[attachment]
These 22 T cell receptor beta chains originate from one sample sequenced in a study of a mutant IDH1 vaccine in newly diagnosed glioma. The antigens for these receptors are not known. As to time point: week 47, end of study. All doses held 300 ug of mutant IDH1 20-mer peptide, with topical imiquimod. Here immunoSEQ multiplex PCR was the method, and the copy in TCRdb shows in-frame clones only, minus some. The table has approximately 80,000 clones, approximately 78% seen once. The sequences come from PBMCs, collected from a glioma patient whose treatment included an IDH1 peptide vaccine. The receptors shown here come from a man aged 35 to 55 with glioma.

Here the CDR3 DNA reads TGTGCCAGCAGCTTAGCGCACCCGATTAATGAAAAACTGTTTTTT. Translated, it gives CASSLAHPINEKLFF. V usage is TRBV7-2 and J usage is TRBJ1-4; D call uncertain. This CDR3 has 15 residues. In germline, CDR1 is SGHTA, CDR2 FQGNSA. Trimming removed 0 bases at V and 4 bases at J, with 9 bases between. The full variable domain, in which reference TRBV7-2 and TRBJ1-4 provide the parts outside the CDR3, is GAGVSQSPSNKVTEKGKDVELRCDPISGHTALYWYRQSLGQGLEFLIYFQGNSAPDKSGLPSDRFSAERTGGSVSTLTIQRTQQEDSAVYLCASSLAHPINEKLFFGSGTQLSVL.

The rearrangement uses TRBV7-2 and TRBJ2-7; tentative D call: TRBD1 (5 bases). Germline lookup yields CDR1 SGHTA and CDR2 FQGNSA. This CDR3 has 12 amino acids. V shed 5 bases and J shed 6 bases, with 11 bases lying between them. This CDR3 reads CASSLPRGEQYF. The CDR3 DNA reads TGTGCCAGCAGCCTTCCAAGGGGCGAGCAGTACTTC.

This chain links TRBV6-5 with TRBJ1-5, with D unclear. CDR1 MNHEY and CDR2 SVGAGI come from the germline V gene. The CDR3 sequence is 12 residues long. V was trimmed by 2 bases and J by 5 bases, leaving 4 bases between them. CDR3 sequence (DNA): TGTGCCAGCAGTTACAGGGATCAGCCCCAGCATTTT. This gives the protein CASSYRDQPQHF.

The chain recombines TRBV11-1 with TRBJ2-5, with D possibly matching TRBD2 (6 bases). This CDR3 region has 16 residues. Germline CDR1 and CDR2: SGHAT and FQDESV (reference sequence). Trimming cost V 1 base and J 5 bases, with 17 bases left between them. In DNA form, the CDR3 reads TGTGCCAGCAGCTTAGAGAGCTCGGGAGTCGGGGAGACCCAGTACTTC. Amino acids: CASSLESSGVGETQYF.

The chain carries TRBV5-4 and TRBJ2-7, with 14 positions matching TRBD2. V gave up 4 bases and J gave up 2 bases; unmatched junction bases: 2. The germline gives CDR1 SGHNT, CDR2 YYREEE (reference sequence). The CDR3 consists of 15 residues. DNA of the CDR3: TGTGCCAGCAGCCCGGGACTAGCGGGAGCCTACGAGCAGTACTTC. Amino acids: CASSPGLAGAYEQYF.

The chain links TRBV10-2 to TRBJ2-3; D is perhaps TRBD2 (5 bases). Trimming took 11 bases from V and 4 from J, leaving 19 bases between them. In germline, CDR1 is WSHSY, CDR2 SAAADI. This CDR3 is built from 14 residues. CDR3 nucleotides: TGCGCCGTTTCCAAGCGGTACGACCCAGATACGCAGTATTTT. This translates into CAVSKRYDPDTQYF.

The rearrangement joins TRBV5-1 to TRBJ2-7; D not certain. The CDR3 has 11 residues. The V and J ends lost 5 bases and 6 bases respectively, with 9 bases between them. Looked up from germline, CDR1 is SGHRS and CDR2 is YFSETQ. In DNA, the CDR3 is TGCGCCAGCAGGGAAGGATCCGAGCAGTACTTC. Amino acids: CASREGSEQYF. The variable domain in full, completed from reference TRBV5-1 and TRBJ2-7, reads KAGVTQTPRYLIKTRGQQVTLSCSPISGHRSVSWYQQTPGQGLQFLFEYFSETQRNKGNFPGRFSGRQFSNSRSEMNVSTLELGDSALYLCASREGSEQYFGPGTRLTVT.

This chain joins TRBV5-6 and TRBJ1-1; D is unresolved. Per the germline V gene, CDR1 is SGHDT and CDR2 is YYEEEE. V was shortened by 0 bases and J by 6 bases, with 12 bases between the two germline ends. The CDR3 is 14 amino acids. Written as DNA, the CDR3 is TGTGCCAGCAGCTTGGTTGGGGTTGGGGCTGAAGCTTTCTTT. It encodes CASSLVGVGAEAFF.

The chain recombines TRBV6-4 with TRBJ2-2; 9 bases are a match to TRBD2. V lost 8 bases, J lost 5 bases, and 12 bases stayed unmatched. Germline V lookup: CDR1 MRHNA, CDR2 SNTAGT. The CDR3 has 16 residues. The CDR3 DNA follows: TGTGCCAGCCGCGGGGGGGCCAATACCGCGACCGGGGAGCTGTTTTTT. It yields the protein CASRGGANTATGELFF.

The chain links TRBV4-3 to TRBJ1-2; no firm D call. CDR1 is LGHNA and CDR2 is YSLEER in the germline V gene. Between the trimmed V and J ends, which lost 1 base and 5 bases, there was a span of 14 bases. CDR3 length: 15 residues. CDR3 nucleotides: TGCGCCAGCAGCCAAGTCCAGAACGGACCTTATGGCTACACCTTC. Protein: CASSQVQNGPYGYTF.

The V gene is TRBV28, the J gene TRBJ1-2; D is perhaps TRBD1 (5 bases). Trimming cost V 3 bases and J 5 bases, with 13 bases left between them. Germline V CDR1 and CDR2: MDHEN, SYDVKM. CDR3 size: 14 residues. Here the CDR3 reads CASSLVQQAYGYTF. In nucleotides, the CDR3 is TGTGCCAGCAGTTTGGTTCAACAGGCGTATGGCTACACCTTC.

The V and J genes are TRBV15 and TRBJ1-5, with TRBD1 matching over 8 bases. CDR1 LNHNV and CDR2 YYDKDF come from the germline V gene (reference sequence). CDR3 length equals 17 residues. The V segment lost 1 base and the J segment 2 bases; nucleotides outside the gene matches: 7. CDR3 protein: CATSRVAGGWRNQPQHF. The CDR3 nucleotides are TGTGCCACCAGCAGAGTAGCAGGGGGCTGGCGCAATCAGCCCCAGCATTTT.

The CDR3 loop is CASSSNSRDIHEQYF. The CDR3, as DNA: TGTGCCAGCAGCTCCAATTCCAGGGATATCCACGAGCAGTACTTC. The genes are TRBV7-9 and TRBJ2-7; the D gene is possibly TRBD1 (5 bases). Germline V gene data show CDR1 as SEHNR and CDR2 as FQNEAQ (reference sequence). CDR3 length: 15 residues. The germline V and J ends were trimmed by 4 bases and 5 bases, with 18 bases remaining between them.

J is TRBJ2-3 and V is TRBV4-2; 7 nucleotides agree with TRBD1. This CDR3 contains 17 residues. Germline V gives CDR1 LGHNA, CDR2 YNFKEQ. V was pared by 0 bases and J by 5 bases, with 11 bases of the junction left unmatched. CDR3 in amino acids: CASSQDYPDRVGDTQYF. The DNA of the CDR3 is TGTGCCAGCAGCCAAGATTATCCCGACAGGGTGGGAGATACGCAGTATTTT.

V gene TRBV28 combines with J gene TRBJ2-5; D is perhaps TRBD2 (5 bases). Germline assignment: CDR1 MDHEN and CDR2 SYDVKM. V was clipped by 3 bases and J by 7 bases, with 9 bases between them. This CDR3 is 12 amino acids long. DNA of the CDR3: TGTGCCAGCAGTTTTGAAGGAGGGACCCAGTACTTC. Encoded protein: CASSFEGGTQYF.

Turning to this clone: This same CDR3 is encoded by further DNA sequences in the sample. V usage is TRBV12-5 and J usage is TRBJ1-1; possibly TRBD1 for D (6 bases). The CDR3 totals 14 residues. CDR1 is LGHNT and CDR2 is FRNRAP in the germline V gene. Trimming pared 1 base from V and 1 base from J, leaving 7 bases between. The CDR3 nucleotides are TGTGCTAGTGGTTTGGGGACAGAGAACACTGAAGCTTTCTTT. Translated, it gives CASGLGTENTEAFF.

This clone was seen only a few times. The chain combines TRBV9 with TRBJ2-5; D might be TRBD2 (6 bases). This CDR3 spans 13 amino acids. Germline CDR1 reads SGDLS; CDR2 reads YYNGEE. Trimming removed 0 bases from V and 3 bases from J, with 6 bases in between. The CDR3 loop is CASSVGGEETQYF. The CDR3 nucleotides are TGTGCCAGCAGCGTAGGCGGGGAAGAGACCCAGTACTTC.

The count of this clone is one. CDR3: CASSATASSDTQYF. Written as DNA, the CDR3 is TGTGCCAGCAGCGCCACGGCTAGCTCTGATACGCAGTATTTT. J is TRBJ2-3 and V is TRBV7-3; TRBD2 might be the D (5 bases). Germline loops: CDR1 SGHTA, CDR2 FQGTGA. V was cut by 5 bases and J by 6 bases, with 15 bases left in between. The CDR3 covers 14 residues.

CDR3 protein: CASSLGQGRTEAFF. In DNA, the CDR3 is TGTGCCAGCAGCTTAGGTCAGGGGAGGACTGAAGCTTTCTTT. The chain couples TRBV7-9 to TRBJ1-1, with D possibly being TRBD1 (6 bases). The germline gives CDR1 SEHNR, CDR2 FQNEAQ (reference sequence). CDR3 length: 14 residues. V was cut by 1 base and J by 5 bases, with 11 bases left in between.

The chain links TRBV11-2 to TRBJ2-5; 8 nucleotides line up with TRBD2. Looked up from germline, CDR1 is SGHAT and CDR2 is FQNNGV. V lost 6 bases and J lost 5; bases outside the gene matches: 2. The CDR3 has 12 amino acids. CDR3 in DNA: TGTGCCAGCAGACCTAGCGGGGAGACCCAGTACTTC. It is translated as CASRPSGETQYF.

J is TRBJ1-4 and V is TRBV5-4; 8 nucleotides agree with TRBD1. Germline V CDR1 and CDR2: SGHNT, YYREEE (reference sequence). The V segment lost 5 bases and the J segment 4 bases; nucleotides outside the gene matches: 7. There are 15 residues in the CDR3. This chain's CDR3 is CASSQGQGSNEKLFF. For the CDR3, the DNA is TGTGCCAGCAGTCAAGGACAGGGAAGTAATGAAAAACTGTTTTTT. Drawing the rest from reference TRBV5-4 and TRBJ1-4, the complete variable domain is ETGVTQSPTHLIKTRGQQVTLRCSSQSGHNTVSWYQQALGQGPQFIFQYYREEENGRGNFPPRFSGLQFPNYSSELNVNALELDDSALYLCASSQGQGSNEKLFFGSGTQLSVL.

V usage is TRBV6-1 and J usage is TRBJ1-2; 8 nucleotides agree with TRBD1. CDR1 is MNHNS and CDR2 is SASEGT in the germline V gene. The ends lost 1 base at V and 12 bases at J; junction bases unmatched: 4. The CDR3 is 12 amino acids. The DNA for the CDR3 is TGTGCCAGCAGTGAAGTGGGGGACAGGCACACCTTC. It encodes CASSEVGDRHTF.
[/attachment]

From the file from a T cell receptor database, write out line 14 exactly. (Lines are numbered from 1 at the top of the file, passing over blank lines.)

The CDR3 loop is CASSSNSRDIHEQYF. The CDR3, as DNA: TGTGCCAGCAGCTCCAATTCCAGGGATATCCACGAGCAGTACTTC. The genes are TRBV7-9 and TRBJ2-7; the D gene is possibly TRBD1 (5 bases). Germline V gene data show CDR1 as SEHNR and CDR2 as FQNEAQ (reference sequence). CDR3 length: 15 residues. The germline V and J ends were trimmed by 4 bases and 5 bases, with 18 bases remaining between them.